Updated: Apr 28, 2020
That’s a good question, one which I wish I had known the answer to when I was younger.
Things people usually look for:
- Experience (performance and teaching)
Whilst the three factors above are important, I'd like to add one more:
The world of Singing teaching is not regulated by any central authority, which means that it’s really important that you do your homework. Word-of-mouth can be a good resource, and so is instinct. Go and have taster sessions with a range of teachers. Talk to them about your goals, and how they can help you. Find a teacher that you ‘click’ with. When we sing, we often feel vulnerable, we’re exposing our very self – unlike the piano or violin, our voice is physically part of who we are, so it’s vital that you trust your teacher and feel safe in their hands. You’ve got to have confidence in them.
You may find someone who is a fabulous teacher, and then find out that they don’t have any ‘official’ musical or teaching qualification. Or, as was my experience in the distant past, you may have had someone teaching you, who on paper is the real deal – international singing career, qualifications coming out of their ears, and a hefty fee on top, but you don’t feel like you’re making any progress. It’s a tricky thing. It certainly helps if your teacher has studied the craft of teaching (pedagogy) as it will, hopefully, make them a better communicator as they understand the process and science of learning, and so can tailor their lessons to your learning style.
One thing I would be vary wary about is taking lessons from non-vocal specialists. So often I’ve seen adverts offering lessons on multiple instruments including the voice. A Bassoonist may also teach the oboe as there are similarities between the two instruments, likewise the trumpet and cornet, but just because someone can play the piano and thus accompany you, this DOSEN’T QUALIFY THEM TO TEACH THE VOICE. I feel quite passionately about this; so many times have I come across pupils with vocal issues that I have had to correct because they have previously been taught by a non-specialist who don’t know the physiology of the instrument. Being taught poor technique on the piano can be corrected with (usually) limited long-term damage. Being taught poor singing technique can do MASSIVE damage to your voice, which may result in pain, loss of range, or in the worst cases, complete loss of voice! It may be useful for your teacher to play along with you but trust me (I’m speaking from experience here) it is not worth risking your vocal health by choosing a teacher who can accompany, over a teacher who knows what they are talking about. Please, go to a singing teacher who actually knows about the instrument! (A good litmus test – ask them if they can explain the elusive term ‘support’ -if they start talking about ‘pushing air’ I’d advise you to run a mile. I’ll be writing a blog post on ‘support’ in the near future, so keep an eye out!).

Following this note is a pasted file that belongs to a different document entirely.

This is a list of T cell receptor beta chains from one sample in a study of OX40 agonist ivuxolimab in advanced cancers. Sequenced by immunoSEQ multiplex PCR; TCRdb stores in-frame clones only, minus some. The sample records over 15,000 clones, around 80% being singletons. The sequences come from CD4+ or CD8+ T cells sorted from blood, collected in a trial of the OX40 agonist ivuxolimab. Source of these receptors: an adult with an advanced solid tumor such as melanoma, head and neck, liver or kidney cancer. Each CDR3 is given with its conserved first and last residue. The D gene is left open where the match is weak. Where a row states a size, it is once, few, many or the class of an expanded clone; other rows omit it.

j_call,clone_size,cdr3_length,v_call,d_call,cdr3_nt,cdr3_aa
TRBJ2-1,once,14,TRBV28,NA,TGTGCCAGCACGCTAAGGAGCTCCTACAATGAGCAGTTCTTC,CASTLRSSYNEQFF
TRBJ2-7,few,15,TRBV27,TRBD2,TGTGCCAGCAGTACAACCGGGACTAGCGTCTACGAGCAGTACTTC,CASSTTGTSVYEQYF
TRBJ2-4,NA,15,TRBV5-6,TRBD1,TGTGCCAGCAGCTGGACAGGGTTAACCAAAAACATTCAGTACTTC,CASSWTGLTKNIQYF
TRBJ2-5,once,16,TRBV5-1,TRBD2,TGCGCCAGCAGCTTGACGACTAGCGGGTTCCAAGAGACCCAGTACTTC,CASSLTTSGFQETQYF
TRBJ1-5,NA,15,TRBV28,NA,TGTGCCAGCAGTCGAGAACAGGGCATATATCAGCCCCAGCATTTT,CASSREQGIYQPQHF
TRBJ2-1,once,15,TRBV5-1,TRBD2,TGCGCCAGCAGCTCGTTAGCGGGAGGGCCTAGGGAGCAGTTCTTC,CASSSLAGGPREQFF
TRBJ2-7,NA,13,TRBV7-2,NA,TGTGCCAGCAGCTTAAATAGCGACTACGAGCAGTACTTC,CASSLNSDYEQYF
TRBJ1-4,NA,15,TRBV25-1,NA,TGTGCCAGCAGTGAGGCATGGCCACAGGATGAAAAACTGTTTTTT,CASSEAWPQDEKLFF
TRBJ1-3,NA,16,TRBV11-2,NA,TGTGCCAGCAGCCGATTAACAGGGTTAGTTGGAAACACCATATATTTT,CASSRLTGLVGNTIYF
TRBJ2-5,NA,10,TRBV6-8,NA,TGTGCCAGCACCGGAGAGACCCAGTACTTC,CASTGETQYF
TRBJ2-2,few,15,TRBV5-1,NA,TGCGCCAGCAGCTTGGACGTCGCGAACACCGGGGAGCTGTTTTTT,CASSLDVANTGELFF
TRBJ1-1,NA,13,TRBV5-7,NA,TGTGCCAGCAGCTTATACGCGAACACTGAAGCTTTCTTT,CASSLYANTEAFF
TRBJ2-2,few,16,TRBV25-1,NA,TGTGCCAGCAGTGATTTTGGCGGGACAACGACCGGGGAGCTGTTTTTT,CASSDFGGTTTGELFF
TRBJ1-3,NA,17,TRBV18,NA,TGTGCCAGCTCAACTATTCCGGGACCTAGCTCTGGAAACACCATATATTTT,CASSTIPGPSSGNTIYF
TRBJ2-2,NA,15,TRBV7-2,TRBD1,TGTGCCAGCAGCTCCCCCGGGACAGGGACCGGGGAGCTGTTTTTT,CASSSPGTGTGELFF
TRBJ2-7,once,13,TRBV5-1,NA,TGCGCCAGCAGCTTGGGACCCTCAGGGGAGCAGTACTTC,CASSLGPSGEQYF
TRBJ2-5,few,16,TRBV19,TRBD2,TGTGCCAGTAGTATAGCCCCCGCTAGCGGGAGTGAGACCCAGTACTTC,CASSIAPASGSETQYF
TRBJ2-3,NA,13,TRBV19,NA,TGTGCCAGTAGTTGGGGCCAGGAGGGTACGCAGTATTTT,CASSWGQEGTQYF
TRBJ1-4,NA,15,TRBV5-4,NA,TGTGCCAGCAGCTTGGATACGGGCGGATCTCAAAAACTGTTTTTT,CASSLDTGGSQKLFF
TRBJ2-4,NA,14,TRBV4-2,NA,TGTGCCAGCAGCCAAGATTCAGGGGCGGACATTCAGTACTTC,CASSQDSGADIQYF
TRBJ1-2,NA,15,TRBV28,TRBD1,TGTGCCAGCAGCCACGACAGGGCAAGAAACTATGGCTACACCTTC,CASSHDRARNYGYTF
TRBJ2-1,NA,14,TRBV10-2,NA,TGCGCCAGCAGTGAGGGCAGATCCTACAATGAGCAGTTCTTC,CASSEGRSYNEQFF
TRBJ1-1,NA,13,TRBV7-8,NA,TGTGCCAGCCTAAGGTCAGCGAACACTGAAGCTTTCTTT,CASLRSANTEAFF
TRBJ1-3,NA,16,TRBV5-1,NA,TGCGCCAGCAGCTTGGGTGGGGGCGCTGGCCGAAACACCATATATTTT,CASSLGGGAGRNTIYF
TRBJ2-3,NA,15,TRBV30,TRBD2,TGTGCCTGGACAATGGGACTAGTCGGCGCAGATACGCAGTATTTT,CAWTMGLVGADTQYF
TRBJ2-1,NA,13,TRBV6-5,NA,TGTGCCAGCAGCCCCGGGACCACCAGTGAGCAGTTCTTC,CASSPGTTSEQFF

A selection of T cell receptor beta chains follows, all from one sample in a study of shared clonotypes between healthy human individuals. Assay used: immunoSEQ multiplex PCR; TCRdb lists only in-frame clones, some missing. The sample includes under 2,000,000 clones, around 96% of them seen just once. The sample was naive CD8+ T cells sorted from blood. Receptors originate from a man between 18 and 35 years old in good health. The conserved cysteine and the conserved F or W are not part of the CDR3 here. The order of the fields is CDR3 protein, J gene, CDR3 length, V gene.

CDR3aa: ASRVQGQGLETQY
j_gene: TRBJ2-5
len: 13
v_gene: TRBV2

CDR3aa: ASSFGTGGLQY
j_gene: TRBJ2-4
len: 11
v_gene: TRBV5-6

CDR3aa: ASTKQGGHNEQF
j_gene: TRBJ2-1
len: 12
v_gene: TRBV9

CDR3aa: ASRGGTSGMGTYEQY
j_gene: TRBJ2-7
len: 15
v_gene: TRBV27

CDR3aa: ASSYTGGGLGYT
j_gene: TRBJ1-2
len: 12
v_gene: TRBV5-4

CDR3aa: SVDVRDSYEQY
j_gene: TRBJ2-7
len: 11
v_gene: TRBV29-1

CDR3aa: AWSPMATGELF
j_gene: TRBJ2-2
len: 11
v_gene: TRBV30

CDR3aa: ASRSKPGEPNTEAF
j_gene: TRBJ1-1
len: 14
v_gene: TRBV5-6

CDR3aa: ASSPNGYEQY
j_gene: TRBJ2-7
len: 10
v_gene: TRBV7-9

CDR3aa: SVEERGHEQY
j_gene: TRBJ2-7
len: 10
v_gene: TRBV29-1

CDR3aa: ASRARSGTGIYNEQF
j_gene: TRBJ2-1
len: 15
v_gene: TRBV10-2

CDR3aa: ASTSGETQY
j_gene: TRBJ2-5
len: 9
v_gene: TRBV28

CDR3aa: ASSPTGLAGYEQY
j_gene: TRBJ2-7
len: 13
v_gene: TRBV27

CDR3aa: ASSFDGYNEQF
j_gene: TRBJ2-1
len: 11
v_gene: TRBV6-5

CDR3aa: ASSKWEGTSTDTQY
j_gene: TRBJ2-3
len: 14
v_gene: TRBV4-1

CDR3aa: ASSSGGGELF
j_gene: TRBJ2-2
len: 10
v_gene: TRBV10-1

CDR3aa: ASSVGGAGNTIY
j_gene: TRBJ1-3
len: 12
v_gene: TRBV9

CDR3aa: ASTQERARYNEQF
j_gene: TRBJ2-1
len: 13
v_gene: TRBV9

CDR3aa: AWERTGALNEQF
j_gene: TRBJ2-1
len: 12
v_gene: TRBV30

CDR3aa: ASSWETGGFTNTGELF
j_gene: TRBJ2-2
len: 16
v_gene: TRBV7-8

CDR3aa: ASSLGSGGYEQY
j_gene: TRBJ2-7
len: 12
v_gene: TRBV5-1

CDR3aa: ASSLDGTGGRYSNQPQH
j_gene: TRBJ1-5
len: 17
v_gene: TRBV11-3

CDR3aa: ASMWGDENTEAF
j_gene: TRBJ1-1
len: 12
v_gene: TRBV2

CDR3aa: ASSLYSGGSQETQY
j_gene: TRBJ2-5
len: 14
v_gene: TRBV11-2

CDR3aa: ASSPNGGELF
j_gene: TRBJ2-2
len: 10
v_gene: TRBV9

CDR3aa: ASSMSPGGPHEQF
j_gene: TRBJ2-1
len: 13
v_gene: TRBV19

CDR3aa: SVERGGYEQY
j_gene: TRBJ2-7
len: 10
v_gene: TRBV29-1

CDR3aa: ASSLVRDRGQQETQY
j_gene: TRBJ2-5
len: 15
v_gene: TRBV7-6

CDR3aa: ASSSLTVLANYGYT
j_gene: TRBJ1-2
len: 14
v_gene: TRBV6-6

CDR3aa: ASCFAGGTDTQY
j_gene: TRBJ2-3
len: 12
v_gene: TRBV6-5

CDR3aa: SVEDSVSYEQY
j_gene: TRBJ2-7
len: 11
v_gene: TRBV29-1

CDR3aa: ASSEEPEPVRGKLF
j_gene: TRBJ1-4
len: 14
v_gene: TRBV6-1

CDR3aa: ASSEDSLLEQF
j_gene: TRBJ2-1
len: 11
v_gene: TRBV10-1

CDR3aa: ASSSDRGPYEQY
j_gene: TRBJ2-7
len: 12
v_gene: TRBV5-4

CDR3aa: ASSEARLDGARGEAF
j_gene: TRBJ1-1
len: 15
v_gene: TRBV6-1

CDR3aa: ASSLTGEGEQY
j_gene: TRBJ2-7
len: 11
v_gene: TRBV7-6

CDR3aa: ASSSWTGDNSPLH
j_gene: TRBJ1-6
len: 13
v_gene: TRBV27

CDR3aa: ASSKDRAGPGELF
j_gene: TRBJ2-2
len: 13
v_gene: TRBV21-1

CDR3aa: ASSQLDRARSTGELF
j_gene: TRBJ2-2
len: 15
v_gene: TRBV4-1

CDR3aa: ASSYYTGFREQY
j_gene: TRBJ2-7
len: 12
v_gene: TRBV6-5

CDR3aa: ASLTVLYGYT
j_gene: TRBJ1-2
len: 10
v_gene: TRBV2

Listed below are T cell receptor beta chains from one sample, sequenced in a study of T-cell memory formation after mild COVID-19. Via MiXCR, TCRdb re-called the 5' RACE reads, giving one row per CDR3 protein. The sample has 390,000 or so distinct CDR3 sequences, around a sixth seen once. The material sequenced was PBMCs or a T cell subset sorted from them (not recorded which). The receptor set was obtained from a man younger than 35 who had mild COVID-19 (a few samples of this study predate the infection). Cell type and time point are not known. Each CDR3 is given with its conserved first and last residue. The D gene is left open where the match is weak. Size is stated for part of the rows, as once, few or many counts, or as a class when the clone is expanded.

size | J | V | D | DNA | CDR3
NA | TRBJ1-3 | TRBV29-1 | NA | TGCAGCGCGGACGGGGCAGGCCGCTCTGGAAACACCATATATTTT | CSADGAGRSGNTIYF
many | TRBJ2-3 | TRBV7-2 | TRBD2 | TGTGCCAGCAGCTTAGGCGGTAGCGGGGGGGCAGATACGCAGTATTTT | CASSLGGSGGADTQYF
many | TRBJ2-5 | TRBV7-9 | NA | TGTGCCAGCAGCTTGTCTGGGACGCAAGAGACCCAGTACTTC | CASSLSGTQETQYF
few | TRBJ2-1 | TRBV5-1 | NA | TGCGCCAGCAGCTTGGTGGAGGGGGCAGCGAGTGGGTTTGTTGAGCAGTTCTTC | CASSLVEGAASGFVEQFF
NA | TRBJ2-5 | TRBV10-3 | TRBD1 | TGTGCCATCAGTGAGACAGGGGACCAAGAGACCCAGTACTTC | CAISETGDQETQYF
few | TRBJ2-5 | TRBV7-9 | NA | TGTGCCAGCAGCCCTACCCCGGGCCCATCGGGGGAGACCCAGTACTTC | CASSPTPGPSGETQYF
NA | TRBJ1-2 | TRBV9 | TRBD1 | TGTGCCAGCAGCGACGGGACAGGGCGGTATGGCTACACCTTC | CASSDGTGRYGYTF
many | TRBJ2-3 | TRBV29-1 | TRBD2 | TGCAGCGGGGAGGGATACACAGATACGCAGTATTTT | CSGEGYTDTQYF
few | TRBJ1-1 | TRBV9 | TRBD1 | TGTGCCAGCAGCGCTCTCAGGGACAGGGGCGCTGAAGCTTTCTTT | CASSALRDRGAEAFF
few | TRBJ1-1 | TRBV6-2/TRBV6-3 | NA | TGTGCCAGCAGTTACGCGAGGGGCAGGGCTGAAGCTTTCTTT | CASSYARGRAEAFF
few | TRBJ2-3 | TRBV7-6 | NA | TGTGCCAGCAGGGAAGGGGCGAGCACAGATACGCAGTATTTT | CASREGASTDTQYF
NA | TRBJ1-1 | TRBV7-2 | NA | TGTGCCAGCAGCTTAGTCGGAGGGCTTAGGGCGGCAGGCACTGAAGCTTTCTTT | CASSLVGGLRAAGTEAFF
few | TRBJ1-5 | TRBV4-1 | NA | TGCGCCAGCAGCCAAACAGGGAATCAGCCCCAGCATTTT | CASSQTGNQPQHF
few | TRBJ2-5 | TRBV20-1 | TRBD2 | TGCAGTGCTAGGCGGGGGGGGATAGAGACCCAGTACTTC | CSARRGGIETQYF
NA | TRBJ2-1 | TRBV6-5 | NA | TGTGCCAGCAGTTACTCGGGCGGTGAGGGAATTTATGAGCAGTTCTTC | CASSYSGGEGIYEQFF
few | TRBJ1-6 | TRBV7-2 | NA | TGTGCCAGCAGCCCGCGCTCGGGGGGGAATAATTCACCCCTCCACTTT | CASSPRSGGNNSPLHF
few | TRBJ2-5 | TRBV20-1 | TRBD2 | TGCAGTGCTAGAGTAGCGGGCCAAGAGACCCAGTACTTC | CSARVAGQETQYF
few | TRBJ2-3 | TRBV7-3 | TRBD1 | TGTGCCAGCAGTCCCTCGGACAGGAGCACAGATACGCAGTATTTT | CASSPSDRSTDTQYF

Below this post is a list of qualifications you might see on adverts – to help you decode what the letters mean!
Qualifications are important, but so too is experience. Not necessarily performance experience, but experience teaching. You’d be surprised at how many performers make lousy teachers, and vice versa. These are two very specific, very separate crafts; you might be lucky to find a teacher who is also an excellent performer, but when you’re deciding where you’ll spend your money, your musical education is more important than the teacher having an impressive performance CV. If you’re unsure, then ask your teacher about their work with other students – what challenges have they experienced? What type(s) of singing do they prefer to teach (classical, folk, jazz, music theatre etc.). How do they feel about teaching outside of their usual style*? How can they help with your specific goal/problem?
*This is a whole other blog post. I’ve met teachers who refuse to teach anything outside of their preferred technique/ style. It’s not necessarily a bad thing but goes to show why visiting a range of teachers is important.
To an extent, you get what you pay for. Be aware of cheap lessons. You can find out the average cost of a lesson in your area by checking websites like the Musicians Union. Prices may vary depending on geographical location, the experience/ qualification of the teacher or be set by an umbrella organisation (like a school).
I hope this little post has helped give you a bit of guidance on finding a ‘good’ singing teacher. If you’d like to book a taster session with me to find out if I’m the teacher for you, then please book your free taster session here.
Qualification codes explained:
PGCE – Postgraduate certificate of Education – Most secondary school teachers (and some primary) will take this qualification to become classroom teachers.
QTS – Qualified teacher status – UK Government recognition that the person has successfully passed teacher training (often through PGCE or BA (Hons) degree courses).
BA Mus – UK Undergraduate degree in Music
MMus/ MPerf – UK Masters in Music/ UK Masters in Music with the focus on performance.
EMT – Estill Master Trainer – The person has studied the ESTILL Voice Training (minimum 3 years) and achieved certified teacher status.
DipLCM/ALCM/LLCM/FLCM – Diploma/Associate/Licentiate/ Fellowship of the London College of Music (available in teaching (exc. FLCM) or performance specialism)
ARSM/DipABRSM/LRSM/FRSM – Associate/Diploma/Licentiate/ Fellowship of the Royal Schools of Music (available in teaching (exc. ARSM) or performance specialism).